In the absence of any pre-established relationship, the content of your CV and other application materials are all an employer knows about you before deciding whether to consider you as a candidate for their job opening. The reality is that you may be filtered out as a viable candidate for your dream job before you even have the opportunity to sell yourself via a phone interview or on-site visit.
There will likely be competition for any position you decide to pursue, so creating first impressions and how you market yourself as a candidate should not be taken lightly. Though the content of your CV and other application materials may appear very basic on the surface, it is the minor details that can set you apart and differentiate you from the competition when all else is equal.
Create a strong CV
The first document that will be required by all employers is your curriculum vitae (CV). Employers use the CV as a screening mechanism to filter out candidates who don’t seem like the right fit before proceeding to phone interviews.
To determine fit and qualification, they look for obvious items like medical training and education, work history, certifications, licensure, professional associations, honors and awards, research and publications. Your goal is to include all the pertinent information that will set you apart as a candidate.
Conversely, do not add what could be construed as irrelevant content just to make your CV longer. The length of your CV is not indicative of your quality as a candidate. Simply adding content to increase length will dilute the meaningful substance of your CV and make it more difficult for potential employers to navigate.
Employers need to be able to navigate through your CV quickly to find the information they are looking for. Beyond the content itself, you can also help accomplish this through proper formatting, consistent spacing and listing activities in reverse chronological order. Employers are most interested in what you are doing now and shouldn’t have to dig too far to find that information.
Again, a strong CV will not win you the job necessarily, but one that is disorganized and difficult to navigate can certainly eliminate you from consideration earlier in the process.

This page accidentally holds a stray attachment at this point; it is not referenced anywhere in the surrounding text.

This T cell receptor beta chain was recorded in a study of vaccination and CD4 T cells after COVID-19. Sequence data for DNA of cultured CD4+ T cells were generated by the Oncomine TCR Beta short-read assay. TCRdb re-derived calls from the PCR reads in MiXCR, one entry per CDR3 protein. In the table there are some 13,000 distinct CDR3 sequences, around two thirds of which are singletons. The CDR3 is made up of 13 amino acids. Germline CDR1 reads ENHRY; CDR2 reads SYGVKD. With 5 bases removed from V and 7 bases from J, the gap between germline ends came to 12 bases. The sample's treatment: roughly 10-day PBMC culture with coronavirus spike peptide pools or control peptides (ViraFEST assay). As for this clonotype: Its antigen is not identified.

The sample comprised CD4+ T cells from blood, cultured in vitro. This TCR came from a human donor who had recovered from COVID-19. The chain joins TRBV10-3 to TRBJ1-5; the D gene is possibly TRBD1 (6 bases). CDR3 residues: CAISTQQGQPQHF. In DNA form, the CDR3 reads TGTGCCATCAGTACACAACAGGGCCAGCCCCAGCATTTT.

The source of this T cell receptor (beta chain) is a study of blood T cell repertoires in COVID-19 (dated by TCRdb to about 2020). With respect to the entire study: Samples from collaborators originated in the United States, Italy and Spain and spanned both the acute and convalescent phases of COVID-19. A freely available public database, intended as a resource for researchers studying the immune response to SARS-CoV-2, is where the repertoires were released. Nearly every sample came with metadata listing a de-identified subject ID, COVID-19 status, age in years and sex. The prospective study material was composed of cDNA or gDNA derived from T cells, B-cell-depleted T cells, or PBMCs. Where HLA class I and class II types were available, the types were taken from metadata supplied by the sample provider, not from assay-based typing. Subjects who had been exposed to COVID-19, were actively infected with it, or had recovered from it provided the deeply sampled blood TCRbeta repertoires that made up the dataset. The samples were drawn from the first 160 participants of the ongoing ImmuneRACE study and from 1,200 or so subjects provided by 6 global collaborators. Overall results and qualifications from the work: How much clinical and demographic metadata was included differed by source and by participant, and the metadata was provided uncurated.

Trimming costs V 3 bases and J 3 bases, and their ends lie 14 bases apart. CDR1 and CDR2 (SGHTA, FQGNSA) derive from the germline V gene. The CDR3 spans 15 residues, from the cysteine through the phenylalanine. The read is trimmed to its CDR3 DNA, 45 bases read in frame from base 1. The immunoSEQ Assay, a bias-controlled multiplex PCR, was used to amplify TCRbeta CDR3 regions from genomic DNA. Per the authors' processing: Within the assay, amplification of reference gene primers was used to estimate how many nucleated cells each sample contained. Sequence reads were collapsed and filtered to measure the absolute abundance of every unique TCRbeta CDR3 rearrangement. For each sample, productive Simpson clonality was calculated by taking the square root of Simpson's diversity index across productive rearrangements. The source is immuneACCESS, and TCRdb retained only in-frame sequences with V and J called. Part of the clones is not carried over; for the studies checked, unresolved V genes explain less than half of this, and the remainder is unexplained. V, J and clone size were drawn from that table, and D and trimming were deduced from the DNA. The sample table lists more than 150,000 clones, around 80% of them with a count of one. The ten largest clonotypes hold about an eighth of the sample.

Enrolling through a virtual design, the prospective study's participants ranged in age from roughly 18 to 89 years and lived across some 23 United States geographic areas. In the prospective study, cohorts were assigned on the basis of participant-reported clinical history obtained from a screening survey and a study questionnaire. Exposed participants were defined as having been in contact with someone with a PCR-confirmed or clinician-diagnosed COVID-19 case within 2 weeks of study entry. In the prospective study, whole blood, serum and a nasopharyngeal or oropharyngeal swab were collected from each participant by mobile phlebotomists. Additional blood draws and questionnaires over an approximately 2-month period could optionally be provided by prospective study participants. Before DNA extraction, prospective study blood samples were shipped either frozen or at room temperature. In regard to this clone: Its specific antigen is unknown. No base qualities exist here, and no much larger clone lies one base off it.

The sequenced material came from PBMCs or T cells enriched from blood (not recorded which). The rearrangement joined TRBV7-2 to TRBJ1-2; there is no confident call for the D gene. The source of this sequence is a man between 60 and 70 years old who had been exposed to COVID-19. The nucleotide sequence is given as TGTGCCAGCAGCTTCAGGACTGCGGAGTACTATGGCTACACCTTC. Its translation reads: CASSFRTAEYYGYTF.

Sell yourself in your cover letter
It is to your advantage to submit a cover letter along with your CV. Your CV may show how you’re qualified, but your cover letter will show why you’re a great fit.
If there is a job posting or advertisement for the opening, take the specific qualifications, skills or attributes being sought and elaborate further in the letter on how you are a match. In addition, indicate any pre-existing relationships you have in the organization or area to show that your commitment to the opportunity will be long-lasting.
Line up references and letters of recommendation
Request letters of recommendation or contact information for your references before or at the onset of your search. Be sure to notify your references if you believe a potential employer will be reaching out to them.
By devoting the necessary time and attention to ensure your application materials reflect your strength as a candidate, your chances of moving forward in the process are only increased. You have worked hard to get this far in your career and do not want to miss out on your dream job for reasons within your control.
Jeff Hinds, MHA, is president of Premier Physician Agency, LLC, a national consulting firm specializing in physician job search and contracts.